All quiet on the insider front
Suddenly the Senators to see were no longer a reporter's best friends
By Margaret Carlson
January 25, 1999
If you were to take a poll in the press for "best source," the award would go to John McCain. He calls back from plane, train or automobile, between speeches, on vacation. Candid before it was cool, he will tell you over lunch all the things he's done wrong before the first course and try to pick up the check. On deadline, a reporter has no better friend.
So of all the people in all the world to take a vow of silence for the duration of the Senate trial, why did it have to be McCain? True, this is serious business, which needs to pass the test of history, not just make the next day's Hotline, but why couldn't, say, Senators Mitch McConnell and Barbara Boxer be the ones to stuff a sock in their mouth? McCain's absence has created such a big hole on shows like Imus in the Morning that producers have reached down to third-tier chatterers like me. The Sunday shows used to be exclusively for people of McCain's ilk. Last Sunday, Tim Russert played host to four senatorial Meet the Press virgins: Larry Craig, Patty Murray, Gordon Smith and Carl Levin. In other words, the farm team.
Not that silence isn't excellent statesmanship. The press scrum by the Ohio clock just outside the Senate chamber is not a sight you want the children to see on their class trip. The lights go on, and Senators come out to put their spin on the day as if emerging from a war room. Senator John Chafee usually manages to drone on long enough to hip-check a horde of Democrats lurking behind him hoping to pounce before CNN ceases its live coverage for the day.
I got McCain to meet with me on the basis that I wanted to talk to him about why he wouldn't talk to me. The maverick McCain, if he could be lulled back into Dial-a-Quote mode, could explain the odd coalition of impeachment hawks, who want to keep the trial going in hopes they can finally land their prey, and process groupies, who want to keep the trial going largely to pass constitutional muster. He could explain that peculiar on-again, off-again relationship between Trent Lott and Orrin Hatch. He could explain Trent Lott.
When I met him, McCain had been softened up by lunch with constituents in the Senate dining room. But he steered every question back to Bosnia. The closest we got was the burden of sitting in judgment. Here's a man running for President; every minute of airtime is worth a hundred town-hall meetings. But what was he saying? "Credibility is more important than exposure." He mentioned he'd had "about a thousand requests," including Sam and Cokie waving madly in Statuary Hall after the State of the Union, asking him to come on their show. They didn't stop until he said he would discuss only Kosovo. He's making his new campaign manager, Rick Davis, oddly happy. "Discipline is the hallmark of a great presidential candidate," says Davis. As if he expected McCain to fall off the wagon!
There are other impeachment monks. Arlen Specter, who for a time seemed willing to come to your kitchen for a chat, hasn't seen the inside of a studio since Larry King Live on Jan. 7. He thinks more people would say no to going on if there weren't such a connection between "TV exposure and campaign contributions." At one time, there was sentiment among many Republicans that once they became jurors, they shouldn't discuss the case on TV, a kind of mutual nonaggression pact. But Specter told me, "You couldn't get such a pact with Hitler, and you can't get it from U.S. Senators."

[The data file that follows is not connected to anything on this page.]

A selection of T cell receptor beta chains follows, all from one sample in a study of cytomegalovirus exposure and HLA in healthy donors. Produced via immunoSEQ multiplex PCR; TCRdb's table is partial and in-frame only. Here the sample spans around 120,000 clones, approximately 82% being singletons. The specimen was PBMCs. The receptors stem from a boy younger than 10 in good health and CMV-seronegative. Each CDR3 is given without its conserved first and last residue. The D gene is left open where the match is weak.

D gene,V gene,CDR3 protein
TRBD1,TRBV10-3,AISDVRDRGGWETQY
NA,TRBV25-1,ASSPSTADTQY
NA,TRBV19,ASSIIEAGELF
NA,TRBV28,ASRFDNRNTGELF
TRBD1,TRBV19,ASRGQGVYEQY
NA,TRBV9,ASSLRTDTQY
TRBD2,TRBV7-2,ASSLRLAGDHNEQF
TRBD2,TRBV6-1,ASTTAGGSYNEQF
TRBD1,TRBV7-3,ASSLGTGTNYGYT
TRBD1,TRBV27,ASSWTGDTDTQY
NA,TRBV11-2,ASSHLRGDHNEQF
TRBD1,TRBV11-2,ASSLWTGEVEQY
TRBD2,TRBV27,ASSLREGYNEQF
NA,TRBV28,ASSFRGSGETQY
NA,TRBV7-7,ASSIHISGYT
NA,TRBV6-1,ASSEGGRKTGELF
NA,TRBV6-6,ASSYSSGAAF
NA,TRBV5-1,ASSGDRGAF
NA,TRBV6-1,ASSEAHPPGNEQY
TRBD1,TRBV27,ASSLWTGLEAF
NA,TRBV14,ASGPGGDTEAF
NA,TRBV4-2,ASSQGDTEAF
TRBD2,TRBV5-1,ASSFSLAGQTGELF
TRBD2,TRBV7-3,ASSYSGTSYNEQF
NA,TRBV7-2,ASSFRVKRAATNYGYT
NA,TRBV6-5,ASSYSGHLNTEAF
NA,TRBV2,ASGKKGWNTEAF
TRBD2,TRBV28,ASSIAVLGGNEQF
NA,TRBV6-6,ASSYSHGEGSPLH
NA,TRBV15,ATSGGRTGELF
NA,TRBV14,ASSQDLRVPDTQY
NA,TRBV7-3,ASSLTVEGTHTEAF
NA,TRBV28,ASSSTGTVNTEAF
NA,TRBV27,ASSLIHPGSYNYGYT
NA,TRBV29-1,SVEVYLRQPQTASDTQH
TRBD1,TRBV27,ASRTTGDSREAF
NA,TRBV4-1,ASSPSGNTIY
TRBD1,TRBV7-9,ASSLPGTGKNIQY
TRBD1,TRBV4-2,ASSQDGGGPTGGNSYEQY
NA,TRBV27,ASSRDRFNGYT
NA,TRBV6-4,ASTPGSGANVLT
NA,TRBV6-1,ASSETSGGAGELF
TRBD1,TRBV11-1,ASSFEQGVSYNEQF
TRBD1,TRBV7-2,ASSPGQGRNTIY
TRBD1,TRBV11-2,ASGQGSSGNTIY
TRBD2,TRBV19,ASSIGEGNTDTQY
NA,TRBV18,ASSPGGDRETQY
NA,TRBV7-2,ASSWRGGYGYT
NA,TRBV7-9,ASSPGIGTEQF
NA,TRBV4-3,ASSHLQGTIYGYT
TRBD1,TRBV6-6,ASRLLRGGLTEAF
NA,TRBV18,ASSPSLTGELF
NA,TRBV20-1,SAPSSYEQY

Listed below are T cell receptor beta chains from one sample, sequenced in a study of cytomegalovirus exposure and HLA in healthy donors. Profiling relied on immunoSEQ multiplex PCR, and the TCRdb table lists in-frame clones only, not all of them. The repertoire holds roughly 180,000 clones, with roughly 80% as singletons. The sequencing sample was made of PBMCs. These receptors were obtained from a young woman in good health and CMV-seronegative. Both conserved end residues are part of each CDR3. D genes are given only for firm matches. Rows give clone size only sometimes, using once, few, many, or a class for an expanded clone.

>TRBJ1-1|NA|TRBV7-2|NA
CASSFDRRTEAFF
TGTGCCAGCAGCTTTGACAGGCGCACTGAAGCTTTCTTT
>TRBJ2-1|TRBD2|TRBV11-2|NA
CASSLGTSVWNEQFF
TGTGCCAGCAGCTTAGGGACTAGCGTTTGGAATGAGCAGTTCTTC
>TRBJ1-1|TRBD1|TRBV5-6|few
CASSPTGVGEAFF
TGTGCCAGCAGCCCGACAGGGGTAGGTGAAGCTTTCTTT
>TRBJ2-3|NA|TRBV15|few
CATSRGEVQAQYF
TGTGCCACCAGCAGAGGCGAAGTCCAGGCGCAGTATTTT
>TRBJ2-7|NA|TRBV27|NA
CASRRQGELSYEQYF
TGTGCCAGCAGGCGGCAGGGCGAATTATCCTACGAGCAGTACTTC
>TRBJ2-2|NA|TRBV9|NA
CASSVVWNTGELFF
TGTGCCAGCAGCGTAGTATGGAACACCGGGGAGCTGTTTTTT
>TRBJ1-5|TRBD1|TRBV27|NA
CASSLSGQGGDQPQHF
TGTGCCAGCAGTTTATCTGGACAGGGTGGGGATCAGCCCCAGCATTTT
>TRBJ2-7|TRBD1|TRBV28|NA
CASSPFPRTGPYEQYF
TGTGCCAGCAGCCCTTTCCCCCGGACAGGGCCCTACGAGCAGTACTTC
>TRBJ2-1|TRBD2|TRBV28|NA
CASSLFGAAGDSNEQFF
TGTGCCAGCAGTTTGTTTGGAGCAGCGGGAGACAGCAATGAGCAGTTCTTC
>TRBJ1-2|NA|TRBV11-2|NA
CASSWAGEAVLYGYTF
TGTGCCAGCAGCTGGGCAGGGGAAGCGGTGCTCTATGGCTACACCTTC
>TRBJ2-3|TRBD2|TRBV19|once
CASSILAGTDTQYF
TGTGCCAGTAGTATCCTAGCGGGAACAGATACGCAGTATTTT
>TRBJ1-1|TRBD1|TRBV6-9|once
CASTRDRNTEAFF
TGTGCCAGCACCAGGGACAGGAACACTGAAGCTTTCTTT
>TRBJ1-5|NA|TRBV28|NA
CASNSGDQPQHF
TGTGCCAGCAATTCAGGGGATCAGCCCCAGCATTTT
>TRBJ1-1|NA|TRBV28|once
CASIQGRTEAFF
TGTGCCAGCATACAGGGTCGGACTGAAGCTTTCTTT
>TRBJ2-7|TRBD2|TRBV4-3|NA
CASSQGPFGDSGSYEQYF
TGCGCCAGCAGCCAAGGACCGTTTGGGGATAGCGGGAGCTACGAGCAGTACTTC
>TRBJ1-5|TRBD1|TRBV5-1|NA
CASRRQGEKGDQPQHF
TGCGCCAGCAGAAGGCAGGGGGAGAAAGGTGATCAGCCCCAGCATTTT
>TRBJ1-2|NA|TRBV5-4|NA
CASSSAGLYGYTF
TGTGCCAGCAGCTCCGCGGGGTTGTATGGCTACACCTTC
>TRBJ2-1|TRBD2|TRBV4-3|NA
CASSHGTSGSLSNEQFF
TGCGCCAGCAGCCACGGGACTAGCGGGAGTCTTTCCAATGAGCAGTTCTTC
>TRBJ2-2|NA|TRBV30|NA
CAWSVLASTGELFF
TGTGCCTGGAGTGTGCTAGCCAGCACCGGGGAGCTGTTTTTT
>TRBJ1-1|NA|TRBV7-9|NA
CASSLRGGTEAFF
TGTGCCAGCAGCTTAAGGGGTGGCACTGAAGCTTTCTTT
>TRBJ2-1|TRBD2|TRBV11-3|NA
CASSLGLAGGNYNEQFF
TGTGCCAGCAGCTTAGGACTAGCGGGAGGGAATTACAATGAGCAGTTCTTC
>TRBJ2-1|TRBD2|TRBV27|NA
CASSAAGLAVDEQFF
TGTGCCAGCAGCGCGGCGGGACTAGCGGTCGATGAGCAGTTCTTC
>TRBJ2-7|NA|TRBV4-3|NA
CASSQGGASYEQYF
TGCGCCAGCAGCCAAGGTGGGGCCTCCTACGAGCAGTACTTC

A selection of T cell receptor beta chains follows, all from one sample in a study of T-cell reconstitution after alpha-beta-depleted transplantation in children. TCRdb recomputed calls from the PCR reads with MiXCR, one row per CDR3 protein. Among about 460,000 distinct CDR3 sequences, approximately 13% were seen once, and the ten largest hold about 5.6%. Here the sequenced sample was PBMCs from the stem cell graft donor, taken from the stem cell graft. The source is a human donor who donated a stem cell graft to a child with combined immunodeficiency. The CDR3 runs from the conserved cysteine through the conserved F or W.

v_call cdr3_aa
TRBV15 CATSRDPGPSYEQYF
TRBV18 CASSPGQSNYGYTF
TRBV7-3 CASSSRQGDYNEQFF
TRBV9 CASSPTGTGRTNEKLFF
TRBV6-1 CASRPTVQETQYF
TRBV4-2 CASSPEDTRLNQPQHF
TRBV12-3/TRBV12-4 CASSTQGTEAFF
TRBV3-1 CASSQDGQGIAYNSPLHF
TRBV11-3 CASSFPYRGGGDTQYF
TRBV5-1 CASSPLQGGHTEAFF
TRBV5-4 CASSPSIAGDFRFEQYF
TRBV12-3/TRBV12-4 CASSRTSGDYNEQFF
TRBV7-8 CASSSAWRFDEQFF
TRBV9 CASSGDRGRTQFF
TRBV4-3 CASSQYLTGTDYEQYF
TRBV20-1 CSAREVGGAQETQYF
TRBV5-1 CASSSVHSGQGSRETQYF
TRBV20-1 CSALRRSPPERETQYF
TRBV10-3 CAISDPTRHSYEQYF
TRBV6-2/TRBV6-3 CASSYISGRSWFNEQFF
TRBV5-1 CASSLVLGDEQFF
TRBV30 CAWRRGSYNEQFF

Television makes or breaks political careers, and taking yourself out of the game is hardest on those who just got into it. The low-key, hardworking Senator Mike DeWine could become the trial's historic figure just because he cut his 15 minutes of fame to 10. He was a network piker until Christmastime, when he found himself suddenly in demand as one of the first Senators to come out against the incipient censure movement. He broke into the major leagues--Crossfire, Late Edition, Meet the Press. Last Thursday the show of shows, Nightline, called for the first time. But he told them he'd stopped talking about the trial since becoming a juror. So instead of chatting backstage with Ted Koppel, DeWine spent the evening drinking Mountain Dew in Senator Orrin Hatch's office, coordinating G.O.P. questions for the next day's session.
McCain left to enter the chamber as the chaplain was praying that the body will be able to "decide decisively." The grim mood seemed to lift the evening before when the warm and decent former Senator Dale Bumpers spoke. His old chestnuts weren't as funny as the laughter that rolled through the chamber would indicate. It's just that people were ready to be human again. The air into which Senator Robert Byrd lofted his proposal was temporarily softer.
However it ends, Specter says he has no regrets about his TV downtime. "Future historians will go to CNN tapes, and they will show that some of us did the right thing." CNN? Tapes? History? Perhaps we pundits should have taken a vow of silence.
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